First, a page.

Types of By-Laws

Municipal by-laws and organizational by-laws are the major by-laws. Let’s discuss each one of them separately in brief:

Municipal By-Laws

Municipal By-Laws are local public regulations that govern a certain area. A By-Law is created by a non-sovereign entity that receives its authority from another governing body and can only be made on a narrow range of issues, which is the primary distinction between a By-Law and a law approved by a national, federal, regional, or state organization. A national or regional law that outlines what matters the town or city may regulate through By-Laws gives a local council or municipal government the authority to enact laws.

As a result, it is a type of delegated legislation. A municipal By-Law is no different from any other law of the land within its authority and is unique to the areas designated by the higher body; it can be enforced with fines, contested in court, and must abide by other laws of the land, such as the country's constitution. Municipal By-Laws are frequently enforced by the public court system, and violators of By-Laws may be charged with a criminal offence. Vehicle parking and stopping restrictions, animal control, building and construction, licencing, noise, zoning and business regulation, and management of public recreation areas are all examples of By-Laws that are frequently used.

Organizational By-Laws

Corporate and organisational By-Laws specify how a corporation or organisation should be governed, regulating only the organisation to which they apply and generally focusing on how the organisation operates. The founders or directors of a corporation, acting in accordance with the provisions of its charter or articles of incorporation, draught the corporation's By-Laws.


The most essential guidelines and rules pertaining to the structure of the organisation are contained in the bylaws. Because a single, unified text is easier to use, more clear, and less likely to cause disagreement, it has largely replaced the once-common practise of organisations having two separate governing documents: a constitution and By-Laws.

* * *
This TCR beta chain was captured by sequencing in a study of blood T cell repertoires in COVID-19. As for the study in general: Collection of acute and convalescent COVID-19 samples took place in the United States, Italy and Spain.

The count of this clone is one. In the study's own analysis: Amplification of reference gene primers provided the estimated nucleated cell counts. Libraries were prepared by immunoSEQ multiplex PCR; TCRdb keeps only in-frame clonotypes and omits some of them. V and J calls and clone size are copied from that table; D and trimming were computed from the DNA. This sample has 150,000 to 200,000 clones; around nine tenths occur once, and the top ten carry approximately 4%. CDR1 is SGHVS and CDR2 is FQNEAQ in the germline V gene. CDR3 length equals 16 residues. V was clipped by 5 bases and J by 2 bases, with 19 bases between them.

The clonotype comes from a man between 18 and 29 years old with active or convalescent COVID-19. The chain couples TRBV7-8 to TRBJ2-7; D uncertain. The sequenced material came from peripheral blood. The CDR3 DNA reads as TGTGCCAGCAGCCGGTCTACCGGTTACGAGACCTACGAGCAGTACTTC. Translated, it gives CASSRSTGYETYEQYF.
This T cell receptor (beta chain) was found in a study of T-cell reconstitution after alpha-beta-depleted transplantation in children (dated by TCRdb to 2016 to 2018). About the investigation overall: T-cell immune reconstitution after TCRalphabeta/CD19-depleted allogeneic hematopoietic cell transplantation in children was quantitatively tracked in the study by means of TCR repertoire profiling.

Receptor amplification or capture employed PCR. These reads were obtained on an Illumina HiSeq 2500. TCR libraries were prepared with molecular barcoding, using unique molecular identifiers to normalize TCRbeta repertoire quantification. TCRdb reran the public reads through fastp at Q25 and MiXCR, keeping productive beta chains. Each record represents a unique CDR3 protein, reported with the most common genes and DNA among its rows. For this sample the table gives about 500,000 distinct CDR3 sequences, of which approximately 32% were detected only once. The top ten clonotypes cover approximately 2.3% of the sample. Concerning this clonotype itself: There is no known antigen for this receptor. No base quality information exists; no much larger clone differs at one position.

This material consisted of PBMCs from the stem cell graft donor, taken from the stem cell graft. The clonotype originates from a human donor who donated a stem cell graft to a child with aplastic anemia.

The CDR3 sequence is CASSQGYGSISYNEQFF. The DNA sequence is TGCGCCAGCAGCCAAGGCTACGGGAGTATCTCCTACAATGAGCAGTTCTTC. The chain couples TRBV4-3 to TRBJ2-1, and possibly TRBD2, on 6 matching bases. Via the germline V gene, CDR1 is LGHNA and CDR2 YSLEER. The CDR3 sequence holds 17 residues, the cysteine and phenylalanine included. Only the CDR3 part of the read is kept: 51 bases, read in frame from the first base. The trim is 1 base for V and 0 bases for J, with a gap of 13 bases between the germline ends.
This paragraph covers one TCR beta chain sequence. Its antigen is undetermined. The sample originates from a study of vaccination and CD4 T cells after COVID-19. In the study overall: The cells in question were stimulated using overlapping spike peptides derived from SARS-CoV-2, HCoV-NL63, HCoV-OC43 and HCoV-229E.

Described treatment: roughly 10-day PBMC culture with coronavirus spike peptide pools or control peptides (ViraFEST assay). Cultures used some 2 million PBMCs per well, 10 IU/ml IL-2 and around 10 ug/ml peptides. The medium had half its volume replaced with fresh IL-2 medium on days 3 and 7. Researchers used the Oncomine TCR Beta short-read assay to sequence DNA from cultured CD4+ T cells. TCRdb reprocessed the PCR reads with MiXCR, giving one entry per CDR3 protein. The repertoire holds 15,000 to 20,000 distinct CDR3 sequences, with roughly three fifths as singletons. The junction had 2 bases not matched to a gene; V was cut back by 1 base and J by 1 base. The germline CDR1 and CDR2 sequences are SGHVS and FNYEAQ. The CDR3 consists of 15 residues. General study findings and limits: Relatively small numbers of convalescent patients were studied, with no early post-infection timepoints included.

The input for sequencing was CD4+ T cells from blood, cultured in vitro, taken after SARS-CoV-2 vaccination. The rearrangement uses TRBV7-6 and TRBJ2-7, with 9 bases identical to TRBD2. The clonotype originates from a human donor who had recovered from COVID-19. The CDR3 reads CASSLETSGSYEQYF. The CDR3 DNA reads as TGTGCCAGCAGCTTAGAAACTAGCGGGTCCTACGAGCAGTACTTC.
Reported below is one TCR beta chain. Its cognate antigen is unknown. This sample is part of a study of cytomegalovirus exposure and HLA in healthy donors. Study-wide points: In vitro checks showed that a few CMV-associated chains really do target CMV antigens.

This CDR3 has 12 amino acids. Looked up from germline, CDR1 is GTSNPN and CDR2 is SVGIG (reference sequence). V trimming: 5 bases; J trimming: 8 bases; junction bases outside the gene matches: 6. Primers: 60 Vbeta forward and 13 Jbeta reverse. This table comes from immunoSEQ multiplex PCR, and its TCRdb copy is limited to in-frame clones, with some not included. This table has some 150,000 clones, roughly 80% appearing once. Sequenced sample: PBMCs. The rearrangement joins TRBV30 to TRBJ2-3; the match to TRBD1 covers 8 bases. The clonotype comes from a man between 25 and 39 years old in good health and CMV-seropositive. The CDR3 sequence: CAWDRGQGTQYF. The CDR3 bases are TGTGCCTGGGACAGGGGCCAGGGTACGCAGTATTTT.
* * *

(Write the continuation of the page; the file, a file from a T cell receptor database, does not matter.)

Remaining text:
While it is correct to refer to this one document as the By-Laws, it is frequently called a constitution or a constitution plus By-Laws. The organisation does not have a formal existence until the By-Laws have been adopted, unless otherwise specified by law.


Q1. What are By-Laws in India?

Ans. In order to ensure orderly growth of an area, building bye-laws are a legal tool that are used to control building coverage, height, building bulk, and architectural design and construction elements.

Q2. What are types of bylaws?

Ans. Vehicle parking and stopping restrictions, animal control, building and construction, licencing, noise, zoning and business regulation, and management of public recreation areas are all examples of By-Laws that are frequently used.

Q3. What is the purpose of a bylaws?

Ans. The formal name of the organisation, its goals, eligibility conditions for membership, the roles and duties of its officials, the manner in which offices shall be filled, the conduct of meetings, and the frequency of meetings are all normally outlined in the bylaws.

Q4. What is the difference between rules and bylaws?

Ans. Bylaws are more comprehensive and refer to procedures, whereas standing rules tend to be more administrative and speak to particular. These two factors are the main distinctions between standing rules and bylaws. Standing rules and bylaws follow a hierarchical structure, with bylaws taking precedence over standing orders.

Updated on: 01-Feb-2023